Xiaohong Rose Yang, Ph.D., M.P.H.
|Organization:||National Cancer InstituteDivision of Cancer Epidemiology & Genetics, Genetic Epidemiology Branch|
|Address:||NCI Shady GroveRoom 6E426|
Dr. Yang received a Ph.D. in physiology from the Lombardi Cancer Center, Georgetown University in 1999 and an M.P.H. in epidemiology from the Johns Hopkins Bloomberg School of Public Health in 2003. She joined the Genetic Epidemiology Branch (GEB) in 2000 as a postdoctoral fellow, became a tenure-track investigator in 2006, and was appointed senior investigator upon receiving NIH scientific tenure in 2014. She received NCI Director’s Intramural Innovation Awards in 2007 and 2009. Dr. Yang serves on the editorial board for Cancer Epidemiology, Biomarkers & Prevention, and is an adjunct associate professor at the Chinese University of Hong Kong. Her research interests include the genetics of familial cutaneous malignant melanoma/dysplastic nevi syndrome and chordoma, and etiologic heterogeneity of breast cancer.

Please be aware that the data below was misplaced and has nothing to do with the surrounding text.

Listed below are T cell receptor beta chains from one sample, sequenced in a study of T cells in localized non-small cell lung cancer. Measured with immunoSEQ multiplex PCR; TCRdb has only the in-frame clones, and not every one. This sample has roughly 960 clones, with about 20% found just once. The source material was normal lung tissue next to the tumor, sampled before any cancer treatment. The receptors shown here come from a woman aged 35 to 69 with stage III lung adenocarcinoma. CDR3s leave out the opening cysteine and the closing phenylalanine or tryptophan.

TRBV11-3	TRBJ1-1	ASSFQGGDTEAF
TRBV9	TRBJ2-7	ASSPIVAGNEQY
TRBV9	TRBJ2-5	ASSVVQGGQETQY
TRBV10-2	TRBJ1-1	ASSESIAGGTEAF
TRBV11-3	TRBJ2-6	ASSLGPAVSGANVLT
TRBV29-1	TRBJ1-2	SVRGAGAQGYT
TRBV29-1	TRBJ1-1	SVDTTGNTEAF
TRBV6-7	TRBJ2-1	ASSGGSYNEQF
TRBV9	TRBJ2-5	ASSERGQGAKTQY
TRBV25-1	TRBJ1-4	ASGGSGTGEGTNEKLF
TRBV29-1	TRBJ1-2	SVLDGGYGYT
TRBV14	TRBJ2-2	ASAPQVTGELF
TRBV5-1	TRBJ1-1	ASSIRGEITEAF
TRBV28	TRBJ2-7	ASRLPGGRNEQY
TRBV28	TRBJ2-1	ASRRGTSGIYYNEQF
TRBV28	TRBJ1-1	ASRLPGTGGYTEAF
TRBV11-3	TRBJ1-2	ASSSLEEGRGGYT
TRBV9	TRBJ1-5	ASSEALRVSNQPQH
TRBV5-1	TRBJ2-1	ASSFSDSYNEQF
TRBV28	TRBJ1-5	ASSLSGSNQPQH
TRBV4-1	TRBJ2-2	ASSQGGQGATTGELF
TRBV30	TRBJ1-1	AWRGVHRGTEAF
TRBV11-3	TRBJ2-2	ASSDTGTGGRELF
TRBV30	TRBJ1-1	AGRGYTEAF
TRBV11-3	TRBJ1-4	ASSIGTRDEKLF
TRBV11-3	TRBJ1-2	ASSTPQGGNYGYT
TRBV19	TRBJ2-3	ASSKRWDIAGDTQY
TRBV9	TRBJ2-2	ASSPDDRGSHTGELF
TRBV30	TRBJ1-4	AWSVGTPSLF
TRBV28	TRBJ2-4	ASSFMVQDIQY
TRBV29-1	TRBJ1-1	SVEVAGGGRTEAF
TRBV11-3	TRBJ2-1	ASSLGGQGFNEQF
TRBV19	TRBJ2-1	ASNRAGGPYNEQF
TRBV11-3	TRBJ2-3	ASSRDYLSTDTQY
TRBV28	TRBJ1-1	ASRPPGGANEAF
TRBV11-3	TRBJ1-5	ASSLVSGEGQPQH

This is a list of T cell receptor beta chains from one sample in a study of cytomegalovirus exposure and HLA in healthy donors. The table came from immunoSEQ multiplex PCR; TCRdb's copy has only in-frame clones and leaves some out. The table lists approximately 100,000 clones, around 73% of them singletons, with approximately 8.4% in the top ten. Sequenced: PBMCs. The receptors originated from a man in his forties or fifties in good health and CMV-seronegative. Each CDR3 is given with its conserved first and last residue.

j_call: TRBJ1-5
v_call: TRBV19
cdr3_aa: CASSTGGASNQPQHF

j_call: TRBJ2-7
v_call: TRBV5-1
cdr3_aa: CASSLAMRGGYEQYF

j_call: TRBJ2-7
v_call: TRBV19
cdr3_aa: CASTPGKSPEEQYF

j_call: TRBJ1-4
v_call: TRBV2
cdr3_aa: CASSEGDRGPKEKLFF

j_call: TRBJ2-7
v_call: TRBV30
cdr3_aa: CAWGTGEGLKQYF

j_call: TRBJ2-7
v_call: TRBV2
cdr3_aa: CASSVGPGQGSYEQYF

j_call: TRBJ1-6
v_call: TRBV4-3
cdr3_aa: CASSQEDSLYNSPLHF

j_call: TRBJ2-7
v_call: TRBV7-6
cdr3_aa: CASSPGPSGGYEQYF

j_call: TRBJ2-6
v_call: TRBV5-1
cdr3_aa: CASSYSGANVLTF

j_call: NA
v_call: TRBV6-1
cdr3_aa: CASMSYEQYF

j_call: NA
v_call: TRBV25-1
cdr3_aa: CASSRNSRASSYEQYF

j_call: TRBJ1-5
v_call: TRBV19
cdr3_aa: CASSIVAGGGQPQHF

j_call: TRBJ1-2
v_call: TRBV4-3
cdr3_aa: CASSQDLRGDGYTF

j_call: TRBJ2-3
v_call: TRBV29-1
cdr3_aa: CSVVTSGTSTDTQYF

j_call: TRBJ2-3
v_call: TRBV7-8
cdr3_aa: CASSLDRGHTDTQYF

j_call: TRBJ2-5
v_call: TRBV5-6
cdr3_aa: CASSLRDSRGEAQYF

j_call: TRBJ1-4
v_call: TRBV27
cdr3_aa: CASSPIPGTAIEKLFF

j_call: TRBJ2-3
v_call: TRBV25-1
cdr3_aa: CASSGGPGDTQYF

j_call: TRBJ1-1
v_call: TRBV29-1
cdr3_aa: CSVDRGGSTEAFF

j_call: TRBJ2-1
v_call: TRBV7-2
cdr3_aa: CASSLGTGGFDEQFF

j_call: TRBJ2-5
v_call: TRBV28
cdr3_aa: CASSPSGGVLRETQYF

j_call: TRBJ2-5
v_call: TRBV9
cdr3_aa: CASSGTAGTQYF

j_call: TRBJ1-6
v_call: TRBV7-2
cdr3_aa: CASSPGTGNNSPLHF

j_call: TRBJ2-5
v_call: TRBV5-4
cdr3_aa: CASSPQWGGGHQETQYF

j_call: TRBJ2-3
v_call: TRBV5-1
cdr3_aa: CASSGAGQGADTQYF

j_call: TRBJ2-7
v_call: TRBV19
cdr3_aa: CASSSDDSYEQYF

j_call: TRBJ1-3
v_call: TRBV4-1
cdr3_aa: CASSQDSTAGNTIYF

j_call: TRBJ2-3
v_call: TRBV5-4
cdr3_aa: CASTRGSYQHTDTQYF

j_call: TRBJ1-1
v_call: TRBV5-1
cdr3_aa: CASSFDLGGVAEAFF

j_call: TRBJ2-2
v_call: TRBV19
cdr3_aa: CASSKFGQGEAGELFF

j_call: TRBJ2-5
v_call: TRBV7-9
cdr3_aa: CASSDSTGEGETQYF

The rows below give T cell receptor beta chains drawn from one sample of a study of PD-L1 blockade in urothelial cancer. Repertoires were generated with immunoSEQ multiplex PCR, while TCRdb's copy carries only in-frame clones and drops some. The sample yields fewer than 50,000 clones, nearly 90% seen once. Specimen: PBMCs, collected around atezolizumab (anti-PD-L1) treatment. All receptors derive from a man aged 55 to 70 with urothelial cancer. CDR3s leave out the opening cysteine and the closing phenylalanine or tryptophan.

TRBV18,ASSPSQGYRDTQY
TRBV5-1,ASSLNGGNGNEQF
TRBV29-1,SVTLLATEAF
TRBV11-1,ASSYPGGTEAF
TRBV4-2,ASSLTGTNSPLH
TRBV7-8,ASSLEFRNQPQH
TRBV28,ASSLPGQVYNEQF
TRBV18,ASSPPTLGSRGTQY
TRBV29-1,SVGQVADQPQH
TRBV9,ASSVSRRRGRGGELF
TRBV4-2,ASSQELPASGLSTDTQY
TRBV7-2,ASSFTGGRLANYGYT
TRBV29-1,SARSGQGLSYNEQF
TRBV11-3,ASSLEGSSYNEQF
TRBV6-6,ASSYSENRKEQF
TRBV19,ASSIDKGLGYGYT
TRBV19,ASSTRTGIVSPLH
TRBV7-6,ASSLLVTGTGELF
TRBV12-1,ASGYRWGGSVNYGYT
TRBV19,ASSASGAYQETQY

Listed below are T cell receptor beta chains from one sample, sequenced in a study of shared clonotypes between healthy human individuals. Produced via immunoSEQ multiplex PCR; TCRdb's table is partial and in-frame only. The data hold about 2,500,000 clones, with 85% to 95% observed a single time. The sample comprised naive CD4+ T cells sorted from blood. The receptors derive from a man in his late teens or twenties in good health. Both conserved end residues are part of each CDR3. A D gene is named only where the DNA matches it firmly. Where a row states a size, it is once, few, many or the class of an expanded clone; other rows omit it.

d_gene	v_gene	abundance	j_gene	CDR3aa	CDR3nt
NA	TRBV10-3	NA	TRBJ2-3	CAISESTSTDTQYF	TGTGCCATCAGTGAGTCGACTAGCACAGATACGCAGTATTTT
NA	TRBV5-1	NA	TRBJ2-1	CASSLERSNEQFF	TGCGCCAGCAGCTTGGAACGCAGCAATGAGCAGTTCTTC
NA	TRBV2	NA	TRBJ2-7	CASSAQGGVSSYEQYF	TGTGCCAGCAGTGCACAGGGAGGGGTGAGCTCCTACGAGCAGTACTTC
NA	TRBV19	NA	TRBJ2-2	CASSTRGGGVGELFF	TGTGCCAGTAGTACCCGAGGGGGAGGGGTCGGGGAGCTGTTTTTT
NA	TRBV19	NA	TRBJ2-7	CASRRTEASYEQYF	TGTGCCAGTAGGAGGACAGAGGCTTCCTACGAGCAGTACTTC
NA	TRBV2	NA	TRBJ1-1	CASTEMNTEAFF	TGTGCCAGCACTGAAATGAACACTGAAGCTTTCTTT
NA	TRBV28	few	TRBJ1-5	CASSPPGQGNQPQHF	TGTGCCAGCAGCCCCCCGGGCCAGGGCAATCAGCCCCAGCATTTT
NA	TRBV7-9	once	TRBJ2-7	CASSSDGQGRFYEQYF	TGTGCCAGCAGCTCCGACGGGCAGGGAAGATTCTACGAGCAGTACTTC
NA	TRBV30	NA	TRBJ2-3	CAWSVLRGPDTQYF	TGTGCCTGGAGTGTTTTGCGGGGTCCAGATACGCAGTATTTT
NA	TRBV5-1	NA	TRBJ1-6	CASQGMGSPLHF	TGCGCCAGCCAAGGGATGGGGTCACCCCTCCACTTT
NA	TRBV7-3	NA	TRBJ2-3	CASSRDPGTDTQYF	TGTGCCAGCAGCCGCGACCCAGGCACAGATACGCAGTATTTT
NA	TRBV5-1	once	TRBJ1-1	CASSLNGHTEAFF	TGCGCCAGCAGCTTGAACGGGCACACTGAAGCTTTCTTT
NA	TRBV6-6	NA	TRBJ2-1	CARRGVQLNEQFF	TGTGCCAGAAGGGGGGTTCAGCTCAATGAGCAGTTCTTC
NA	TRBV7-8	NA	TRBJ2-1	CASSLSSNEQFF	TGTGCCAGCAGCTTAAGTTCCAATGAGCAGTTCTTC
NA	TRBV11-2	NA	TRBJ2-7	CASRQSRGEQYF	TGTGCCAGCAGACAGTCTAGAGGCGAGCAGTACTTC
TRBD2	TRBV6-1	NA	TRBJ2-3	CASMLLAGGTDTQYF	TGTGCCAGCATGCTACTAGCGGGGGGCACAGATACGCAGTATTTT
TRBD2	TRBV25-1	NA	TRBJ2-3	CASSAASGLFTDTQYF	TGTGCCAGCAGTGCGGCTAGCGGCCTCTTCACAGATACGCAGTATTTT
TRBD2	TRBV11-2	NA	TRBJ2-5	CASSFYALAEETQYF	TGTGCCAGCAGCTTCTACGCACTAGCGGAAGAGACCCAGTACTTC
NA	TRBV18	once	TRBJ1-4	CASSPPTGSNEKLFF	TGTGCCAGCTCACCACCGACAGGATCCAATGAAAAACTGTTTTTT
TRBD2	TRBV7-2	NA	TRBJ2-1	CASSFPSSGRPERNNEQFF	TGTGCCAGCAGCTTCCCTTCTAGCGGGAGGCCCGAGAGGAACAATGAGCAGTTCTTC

In her research on familial cancers—including melanoma and dysplastic nevi syndrome, and chordoma—Dr. Yang employs cutting-edge genomic technologies and novel statistical approaches to evaluate copy number and exome sequencing variants, as well as mRNA expression, miRNA expression, DNA methylation, chromatin modification, and telomere length in disease susceptibility. Most recently, Dr. Yang and her colleagues identified a rare inherited mutation in a gene involved in maintaining telomere stability in melanoma families, further supporting a role for abnormal telomeres in the development of melanoma.
In her investigation of etiologic heterogeneity of breast cancer, Dr. Yang characterizes the molecular signature of tumors using tissue microarray and integrated tumor profiling analyses to identify risk factors for specific cancer subtypes. She is leading breast cancer studies in mainland China, Hong Kong, and Malaysia to identify distinct molecular alterations in tumors and adjacent normal tissues among Asian women, and to examine the associations of these molecular changes with genetic and environmental risk factors, breast tissue composition and density, and breast cancer subtypes.